How can you tell a plant is hardy or not? Although frosty winter mornings can be beautiful, it’s heartbreaking to see your favourite plants fall victim to the icy temperatures. But once you understand how plant hardiness ratings work, you can give your plants the protection they need to see them safely through the winter months.
What does hardiness mean?
Hardiness measures a plant’s ability to stand cold winter temperatures in the gardening world. The Royal Horticultural Society has developed a hardiness rating system that classifies plants in accordance with the minimum temperature they can withstand. This rating system runs from hardiness level H7 (plants that can survive temperatures below -20°C/-4°F) to H1a (plants that must be kept above 15°C/59°F).
Not all plant websites or labels classify their plants using the RHS ratings, so it’s helpful to know some of the other terminology used to describe hardiness and how it relates to the RHS definitions.
- Tender – these plants can’t survive temperatures below 0°C/32°F and need to be grown indoors in winter, although they may be able to be placed outside in summer. These correspond to levels H1a, H1b, H1c and H2 on the RHS hardiness rating table.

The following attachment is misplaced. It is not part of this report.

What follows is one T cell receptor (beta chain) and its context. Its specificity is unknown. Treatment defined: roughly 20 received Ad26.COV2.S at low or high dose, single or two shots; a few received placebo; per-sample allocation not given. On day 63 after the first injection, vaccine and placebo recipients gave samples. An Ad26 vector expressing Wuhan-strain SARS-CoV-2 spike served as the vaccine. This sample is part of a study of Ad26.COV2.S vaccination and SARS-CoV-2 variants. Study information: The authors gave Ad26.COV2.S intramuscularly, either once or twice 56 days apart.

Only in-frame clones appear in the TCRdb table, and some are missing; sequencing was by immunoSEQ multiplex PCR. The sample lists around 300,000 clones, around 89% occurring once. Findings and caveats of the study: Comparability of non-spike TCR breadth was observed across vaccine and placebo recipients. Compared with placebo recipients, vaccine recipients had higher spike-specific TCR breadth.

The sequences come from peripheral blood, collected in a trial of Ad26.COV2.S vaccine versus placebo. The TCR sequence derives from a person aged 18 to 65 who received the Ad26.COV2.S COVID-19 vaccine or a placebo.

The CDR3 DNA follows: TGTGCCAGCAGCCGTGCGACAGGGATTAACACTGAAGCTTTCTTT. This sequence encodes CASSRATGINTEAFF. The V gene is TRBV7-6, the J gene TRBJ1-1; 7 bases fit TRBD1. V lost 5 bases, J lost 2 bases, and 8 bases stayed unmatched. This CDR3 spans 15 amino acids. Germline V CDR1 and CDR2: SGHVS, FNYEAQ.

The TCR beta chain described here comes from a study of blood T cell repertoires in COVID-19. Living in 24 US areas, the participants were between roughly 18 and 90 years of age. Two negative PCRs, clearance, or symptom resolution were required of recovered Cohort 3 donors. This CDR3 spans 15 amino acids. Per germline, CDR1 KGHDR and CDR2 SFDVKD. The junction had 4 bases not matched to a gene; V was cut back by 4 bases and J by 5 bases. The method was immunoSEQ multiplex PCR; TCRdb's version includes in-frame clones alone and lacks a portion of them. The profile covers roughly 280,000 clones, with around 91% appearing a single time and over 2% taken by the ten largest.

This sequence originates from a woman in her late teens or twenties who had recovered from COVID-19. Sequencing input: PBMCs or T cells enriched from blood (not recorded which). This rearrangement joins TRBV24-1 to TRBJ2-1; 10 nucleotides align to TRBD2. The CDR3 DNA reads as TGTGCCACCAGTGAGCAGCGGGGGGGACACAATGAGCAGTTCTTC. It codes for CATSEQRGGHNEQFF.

- Half-hardy – these plants will typically cope with brief periods of temperatures down to -5°C/23°F. They can survive winter outdoors in mild areas but will need protection in colder regions or hard winters. Half-hardy plants correspond to level H3 on the RHS hardiness rating table.
- Fully hardy – these plants will survive a minimum temperature of at least -10°C/14°F. They correspond to levels H4-H7 on the RHS hardiness rating table.
NB: The hardiness of a plant indicates the minimum temperature that it can survive, but other factors also need to be considered. One of the most important is soil drainage. A hardy plant can still be killed by cold weather if it’s waterlogged, and a borderline hardy plant is more likely to survive a cold snap in well-drained soil.
How to protect plants in winter
Many plants will need some protection to get them safely through the cold months. Here are a few tips on how to protect your plants in winter.
- Raise pots on pot feet to stop the compost from getting waterlogged. Even hardy plants may die in winter if planted in poorly drained pots that freeze when the temperature drops.
- Plant roots are more vulnerable to the cold in pots, so in cold areas, it’s a good idea to wrap pots in fleece or bubble wrap to provide some insulation.
- Move tender plants indoors into a greenhouse or conservatory to protect them from frosts.
- In temperate areas, protect tender dahlia and begonia tubers by covering the ground with a thick layer of organic mulch such as compost or straw.
If you’re looking for plants that can cope with winter weather, visit our centre to see our superb range of hardy plants. Our staff will be happy to help you!